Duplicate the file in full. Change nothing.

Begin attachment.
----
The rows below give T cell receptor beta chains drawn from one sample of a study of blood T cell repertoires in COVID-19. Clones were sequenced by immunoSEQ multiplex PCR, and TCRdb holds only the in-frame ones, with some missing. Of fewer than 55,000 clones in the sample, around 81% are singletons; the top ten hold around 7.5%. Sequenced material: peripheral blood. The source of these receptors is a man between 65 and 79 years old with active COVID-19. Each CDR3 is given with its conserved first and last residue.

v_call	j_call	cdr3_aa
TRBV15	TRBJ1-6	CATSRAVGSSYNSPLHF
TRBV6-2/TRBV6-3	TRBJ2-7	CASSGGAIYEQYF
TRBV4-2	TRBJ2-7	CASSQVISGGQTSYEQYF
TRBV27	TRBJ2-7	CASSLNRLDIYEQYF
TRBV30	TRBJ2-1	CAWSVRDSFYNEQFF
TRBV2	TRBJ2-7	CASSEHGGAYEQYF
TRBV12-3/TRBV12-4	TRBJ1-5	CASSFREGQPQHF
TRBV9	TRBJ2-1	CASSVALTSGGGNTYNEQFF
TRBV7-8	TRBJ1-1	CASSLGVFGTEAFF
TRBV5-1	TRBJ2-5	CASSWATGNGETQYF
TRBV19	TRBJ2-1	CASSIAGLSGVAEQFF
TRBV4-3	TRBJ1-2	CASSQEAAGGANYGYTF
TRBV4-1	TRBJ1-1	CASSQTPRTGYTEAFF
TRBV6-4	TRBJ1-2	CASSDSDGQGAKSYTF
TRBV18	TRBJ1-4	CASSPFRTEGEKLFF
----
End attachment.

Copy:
The rows below give T cell receptor beta chains drawn from one sample of a study of blood T cell repertoires in COVID-19. Clones were sequenced by immunoSEQ multiplex PCR, and TCRdb holds only the in-frame ones, with some missing. Of fewer than 55,000 clones in the sample, around 81% are singletons; the top ten hold around 7.5%. Sequenced material: peripheral blood. The source of these receptors is a man between 65 and 79 years old with active COVID-19. Each CDR3 is given with its conserved first and last residue.

v_call	j_call	cdr3_aa
TRBV15	TRBJ1-6	CATSRAVGSSYNSPLHF
TRBV6-2/TRBV6-3	TRBJ2-7	CASSGGAIYEQYF
TRBV4-2	TRBJ2-7	CASSQVISGGQTSYEQYF
TRBV27	TRBJ2-7	CASSLNRLDIYEQYF
TRBV30	TRBJ2-1	CAWSVRDSFYNEQFF
TRBV2	TRBJ2-7	CASSEHGGAYEQYF
TRBV12-3/TRBV12-4	TRBJ1-5	CASSFREGQPQHF
TRBV9	TRBJ2-1	CASSVALTSGGGNTYNEQFF
TRBV7-8	TRBJ1-1	CASSLGVFGTEAFF
TRBV5-1	TRBJ2-5	CASSWATGNGETQYF
TRBV19	TRBJ2-1	CASSIAGLSGVAEQFF
TRBV4-3	TRBJ1-2	CASSQEAAGGANYGYTF
TRBV4-1	TRBJ1-1	CASSQTPRTGYTEAFF
TRBV6-4	TRBJ1-2	CASSDSDGQGAKSYTF
TRBV18	TRBJ1-4	CASSPFRTEGEKLFF